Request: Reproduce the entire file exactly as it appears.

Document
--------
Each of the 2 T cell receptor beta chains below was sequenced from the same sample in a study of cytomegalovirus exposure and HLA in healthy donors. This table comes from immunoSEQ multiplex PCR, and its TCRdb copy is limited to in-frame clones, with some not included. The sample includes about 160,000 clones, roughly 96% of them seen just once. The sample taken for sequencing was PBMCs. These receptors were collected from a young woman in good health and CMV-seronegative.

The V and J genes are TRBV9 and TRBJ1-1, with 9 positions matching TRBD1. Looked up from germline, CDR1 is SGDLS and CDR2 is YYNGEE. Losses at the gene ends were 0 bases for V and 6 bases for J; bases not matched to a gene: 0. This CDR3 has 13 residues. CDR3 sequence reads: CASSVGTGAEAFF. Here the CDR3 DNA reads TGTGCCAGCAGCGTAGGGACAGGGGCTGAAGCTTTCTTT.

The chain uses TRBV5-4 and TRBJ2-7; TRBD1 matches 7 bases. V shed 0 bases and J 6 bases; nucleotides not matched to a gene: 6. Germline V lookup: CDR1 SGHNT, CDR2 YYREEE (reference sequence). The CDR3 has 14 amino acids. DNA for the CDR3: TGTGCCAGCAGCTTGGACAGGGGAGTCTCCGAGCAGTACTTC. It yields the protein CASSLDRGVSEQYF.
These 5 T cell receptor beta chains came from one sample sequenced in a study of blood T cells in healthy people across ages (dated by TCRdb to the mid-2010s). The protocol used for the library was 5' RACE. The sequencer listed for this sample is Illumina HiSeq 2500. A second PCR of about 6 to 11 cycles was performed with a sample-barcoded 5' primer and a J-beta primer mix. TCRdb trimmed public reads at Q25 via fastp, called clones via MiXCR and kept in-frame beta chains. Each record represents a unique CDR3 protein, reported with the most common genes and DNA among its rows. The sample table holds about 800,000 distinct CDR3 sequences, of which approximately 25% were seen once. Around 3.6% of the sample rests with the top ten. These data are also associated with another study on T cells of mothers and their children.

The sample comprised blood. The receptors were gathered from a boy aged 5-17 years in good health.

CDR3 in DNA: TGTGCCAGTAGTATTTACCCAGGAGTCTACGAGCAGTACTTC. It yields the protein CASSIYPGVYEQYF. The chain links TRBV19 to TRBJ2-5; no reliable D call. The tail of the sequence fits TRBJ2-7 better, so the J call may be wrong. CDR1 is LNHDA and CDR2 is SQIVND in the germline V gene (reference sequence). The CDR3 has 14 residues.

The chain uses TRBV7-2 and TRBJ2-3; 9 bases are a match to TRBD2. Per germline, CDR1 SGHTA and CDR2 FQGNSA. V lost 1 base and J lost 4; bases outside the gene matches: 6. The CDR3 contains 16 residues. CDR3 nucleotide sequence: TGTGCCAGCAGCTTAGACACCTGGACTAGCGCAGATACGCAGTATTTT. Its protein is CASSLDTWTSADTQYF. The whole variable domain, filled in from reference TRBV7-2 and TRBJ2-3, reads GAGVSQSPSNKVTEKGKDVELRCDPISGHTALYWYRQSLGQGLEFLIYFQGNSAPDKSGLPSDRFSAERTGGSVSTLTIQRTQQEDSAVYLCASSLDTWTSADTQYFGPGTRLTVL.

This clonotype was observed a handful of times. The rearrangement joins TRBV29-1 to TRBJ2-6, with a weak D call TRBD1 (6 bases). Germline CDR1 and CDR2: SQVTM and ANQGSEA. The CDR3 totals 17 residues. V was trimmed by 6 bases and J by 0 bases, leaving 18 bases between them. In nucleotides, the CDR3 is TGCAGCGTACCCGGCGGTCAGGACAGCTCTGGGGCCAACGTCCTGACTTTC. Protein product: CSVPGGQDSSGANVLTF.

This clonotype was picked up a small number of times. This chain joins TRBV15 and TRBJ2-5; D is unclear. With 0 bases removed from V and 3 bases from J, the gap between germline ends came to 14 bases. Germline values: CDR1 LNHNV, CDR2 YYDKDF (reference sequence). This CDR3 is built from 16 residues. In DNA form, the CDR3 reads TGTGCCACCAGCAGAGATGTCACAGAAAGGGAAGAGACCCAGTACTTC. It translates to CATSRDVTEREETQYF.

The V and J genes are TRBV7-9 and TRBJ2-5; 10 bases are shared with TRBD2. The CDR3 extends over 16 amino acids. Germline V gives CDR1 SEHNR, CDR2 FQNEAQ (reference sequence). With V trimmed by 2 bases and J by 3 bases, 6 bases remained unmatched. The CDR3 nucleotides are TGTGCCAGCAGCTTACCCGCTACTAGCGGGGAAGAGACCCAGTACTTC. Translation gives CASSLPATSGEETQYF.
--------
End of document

Each of the 2 T cell receptor beta chains below was sequenced from the same sample in a study of cytomegalovirus exposure and HLA in healthy donors. This table comes from immunoSEQ multiplex PCR, and its TCRdb copy is limited to in-frame clones, with some not included. The sample includes about 160,000 clones, roughly 96% of them seen just once. The sample taken for sequencing was PBMCs. These receptors were collected from a young woman in good health and CMV-seronegative.

The V and J genes are TRBV9 and TRBJ1-1, with 9 positions matching TRBD1. Looked up from germline, CDR1 is SGDLS and CDR2 is YYNGEE. Losses at the gene ends were 0 bases for V and 6 bases for J; bases not matched to a gene: 0. This CDR3 has 13 residues. CDR3 sequence reads: CASSVGTGAEAFF. Here the CDR3 DNA reads TGTGCCAGCAGCGTAGGGACAGGGGCTGAAGCTTTCTTT.

The chain uses TRBV5-4 and TRBJ2-7; TRBD1 matches 7 bases. V shed 0 bases and J 6 bases; nucleotides not matched to a gene: 6. Germline V lookup: CDR1 SGHNT, CDR2 YYREEE (reference sequence). The CDR3 has 14 amino acids. DNA for the CDR3: TGTGCCAGCAGCTTGGACAGGGGAGTCTCCGAGCAGTACTTC. It yields the protein CASSLDRGVSEQYF.
These 5 T cell receptor beta chains came from one sample sequenced in a study of blood T cells in healthy people across ages (dated by TCRdb to the mid-2010s). The protocol used for the library was 5' RACE. The sequencer listed for this sample is Illumina HiSeq 2500. A second PCR of about 6 to 11 cycles was performed with a sample-barcoded 5' primer and a J-beta primer mix. TCRdb trimmed public reads at Q25 via fastp, called clones via MiXCR and kept in-frame beta chains. Each record represents a unique CDR3 protein, reported with the most common genes and DNA among its rows. The sample table holds about 800,000 distinct CDR3 sequences, of which approximately 25% were seen once. Around 3.6% of the sample rests with the top ten. These data are also associated with another study on T cells of mothers and their children.

The sample comprised blood. The receptors were gathered from a boy aged 5-17 years in good health.

CDR3 in DNA: TGTGCCAGTAGTATTTACCCAGGAGTCTACGAGCAGTACTTC. It yields the protein CASSIYPGVYEQYF. The chain links TRBV19 to TRBJ2-5; no reliable D call. The tail of the sequence fits TRBJ2-7 better, so the J call may be wrong. CDR1 is LNHDA and CDR2 is SQIVND in the germline V gene (reference sequence). The CDR3 has 14 residues.

The chain uses TRBV7-2 and TRBJ2-3; 9 bases are a match to TRBD2. Per germline, CDR1 SGHTA and CDR2 FQGNSA. V lost 1 base and J lost 4; bases outside the gene matches: 6. The CDR3 contains 16 residues. CDR3 nucleotide sequence: TGTGCCAGCAGCTTAGACACCTGGACTAGCGCAGATACGCAGTATTTT. Its protein is CASSLDTWTSADTQYF. The whole variable domain, filled in from reference TRBV7-2 and TRBJ2-3, reads GAGVSQSPSNKVTEKGKDVELRCDPISGHTALYWYRQSLGQGLEFLIYFQGNSAPDKSGLPSDRFSAERTGGSVSTLTIQRTQQEDSAVYLCASSLDTWTSADTQYFGPGTRLTVL.

This clonotype was observed a handful of times. The rearrangement joins TRBV29-1 to TRBJ2-6, with a weak D call TRBD1 (6 bases). Germline CDR1 and CDR2: SQVTM and ANQGSEA. The CDR3 totals 17 residues. V was trimmed by 6 bases and J by 0 bases, leaving 18 bases between them. In nucleotides, the CDR3 is TGCAGCGTACCCGGCGGTCAGGACAGCTCTGGGGCCAACGTCCTGACTTTC. Protein product: CSVPGGQDSSGANVLTF.

This clonotype was picked up a small number of times. This chain joins TRBV15 and TRBJ2-5; D is unclear. With 0 bases removed from V and 3 bases from J, the gap between germline ends came to 14 bases. Germline values: CDR1 LNHNV, CDR2 YYDKDF (reference sequence). This CDR3 is built from 16 residues. In DNA form, the CDR3 reads TGTGCCACCAGCAGAGATGTCACAGAAAGGGAAGAGACCCAGTACTTC. It translates to CATSRDVTEREETQYF.

The V and J genes are TRBV7-9 and TRBJ2-5; 10 bases are shared with TRBD2. The CDR3 extends over 16 amino acids. Germline V gives CDR1 SEHNR, CDR2 FQNEAQ (reference sequence). With V trimmed by 2 bases and J by 3 bases, 6 bases remained unmatched. The CDR3 nucleotides are TGTGCCAGCAGCTTACCCGCTACTAGCGGGGAAGAGACCCAGTACTTC. Translation gives CASSLPATSGEETQYF.